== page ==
New Member Service Ideas

Are the services we are providing today enough? What more could Melb PC be doing?

Think about how the whole Internet Cafe concept has caught on. You can even go into many small rural and regional towns and find one. Yet Melb PC doesn't provide a single Internet Cafe facility anywhere in Melbourne, let alone Victoria. I would have thought that was a natural thing for Melb PC to have got involved in. Perhaps that opportunity has passed us by, but maybe, just maybe, it hasn't. Could our new office accommodate an Internet Cafe?

The youth of today are flocking to gaming events, and other such group gatherings, taking along their PCs. Has Melb PC ever considered getting involved? Would the new office location be able to accommodate such events?

Why does our Internet service not include gaming servers?

Though I only got there the once, I loved the annual SeaMist weekend, started by Tom Coleman. Why not take some of the essential ingredients of that event and host two-day sessions at the Melb PC office on say a quarterly basis?

It would seem Melb PC has chosen to maintain the existing dial-up access service and contract out the provision of broadband access services. But is it just status quo from here? What can Melb PC do to further enhance its Internet Service offerings?

Only a small percentage of Melb PC members using our Internet Service have active member web sites. Yet I'm certain that many would like to have one, it's just that they aren't interested in becoming web site designers and programmers. So why not provide them with the ability to run a selected open source content management system so that they can have a web site without the hassles. Making a content management system part of the standard Melb PC Internet service offering would put Melb PC way ahead of most of today's ISPs.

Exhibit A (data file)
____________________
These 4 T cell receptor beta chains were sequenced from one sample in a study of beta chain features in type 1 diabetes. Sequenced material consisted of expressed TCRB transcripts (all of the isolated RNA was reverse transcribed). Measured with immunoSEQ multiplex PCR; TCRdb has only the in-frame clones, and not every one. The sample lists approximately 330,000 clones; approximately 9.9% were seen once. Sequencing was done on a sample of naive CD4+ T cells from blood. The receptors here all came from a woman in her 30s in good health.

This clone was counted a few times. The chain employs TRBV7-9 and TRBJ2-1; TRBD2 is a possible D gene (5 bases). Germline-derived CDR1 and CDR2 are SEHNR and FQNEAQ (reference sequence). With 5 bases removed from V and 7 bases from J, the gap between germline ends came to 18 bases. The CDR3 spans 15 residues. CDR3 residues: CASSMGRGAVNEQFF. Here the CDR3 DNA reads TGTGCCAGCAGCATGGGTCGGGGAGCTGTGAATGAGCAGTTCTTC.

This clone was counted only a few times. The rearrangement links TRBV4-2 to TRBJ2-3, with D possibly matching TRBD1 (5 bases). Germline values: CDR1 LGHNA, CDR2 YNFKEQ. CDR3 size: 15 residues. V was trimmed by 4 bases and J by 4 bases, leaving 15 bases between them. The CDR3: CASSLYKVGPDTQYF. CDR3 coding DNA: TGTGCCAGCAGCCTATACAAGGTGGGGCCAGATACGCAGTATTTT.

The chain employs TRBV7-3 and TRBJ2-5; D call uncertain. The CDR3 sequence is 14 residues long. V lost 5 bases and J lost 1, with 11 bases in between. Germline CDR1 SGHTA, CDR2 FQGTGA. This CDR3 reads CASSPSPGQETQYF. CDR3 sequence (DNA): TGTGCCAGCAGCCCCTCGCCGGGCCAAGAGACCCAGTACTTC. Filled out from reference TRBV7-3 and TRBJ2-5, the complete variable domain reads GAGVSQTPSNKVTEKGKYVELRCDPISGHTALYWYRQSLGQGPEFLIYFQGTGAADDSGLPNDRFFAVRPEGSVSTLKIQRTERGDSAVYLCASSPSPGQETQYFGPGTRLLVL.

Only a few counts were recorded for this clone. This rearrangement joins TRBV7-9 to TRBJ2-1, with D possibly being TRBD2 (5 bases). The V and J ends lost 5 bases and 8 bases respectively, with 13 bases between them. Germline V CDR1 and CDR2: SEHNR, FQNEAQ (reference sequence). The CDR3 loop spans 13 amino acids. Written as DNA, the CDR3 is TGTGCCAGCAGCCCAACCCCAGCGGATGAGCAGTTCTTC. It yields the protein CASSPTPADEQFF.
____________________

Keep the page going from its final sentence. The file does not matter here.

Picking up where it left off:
A friend of mine came to me seeking a better solution than HotMail. For $30 every two years he can register a .id.au domain name. For $20 per year he can get an email hosting package. So for $35 per year my friend, his wife, his two kids, and other extended family members can each have a unique email address that relates to their surname. They can all change ISPs as much as they like without changing their email addresses. Wouldn't it be nice if Melb PC offered such a simple email hosting option as part of its Internet Service?

Wouldn't it also be nice if Melb PC's Internet Service enabled users to use have their own domain name? I'm sure there are quite a few people that might prefer this option and become/stay a Melb PC member because of it.

Should Melb PC move into offering more advanced hosting solutions? We don't have to be the hosting provider, simply a reseller of one, just as we now are a reseller of WestNet's ADSL service. We just have to come up with attractive value-added offerings that our current and potential members would desire.

Should Melb PC get involved in providing Wireless Internet Access to its membership? Now that Melb PC members have broadband access, why not use that to extend their Internet access? If each member with broadband access were to install the same secure WiFi hardware, and we were to put in place the right access and control services and protocols back at Melb PC, we could gradually cover Melbourne with our own standardised WiFi network. With the right advertising or vendor assistance, we might even be able to get those access points extremely cheap. For free even! Think about that. Being a Melb PC member with broadband access at home could give you WiFi access throughout much of Melbourne.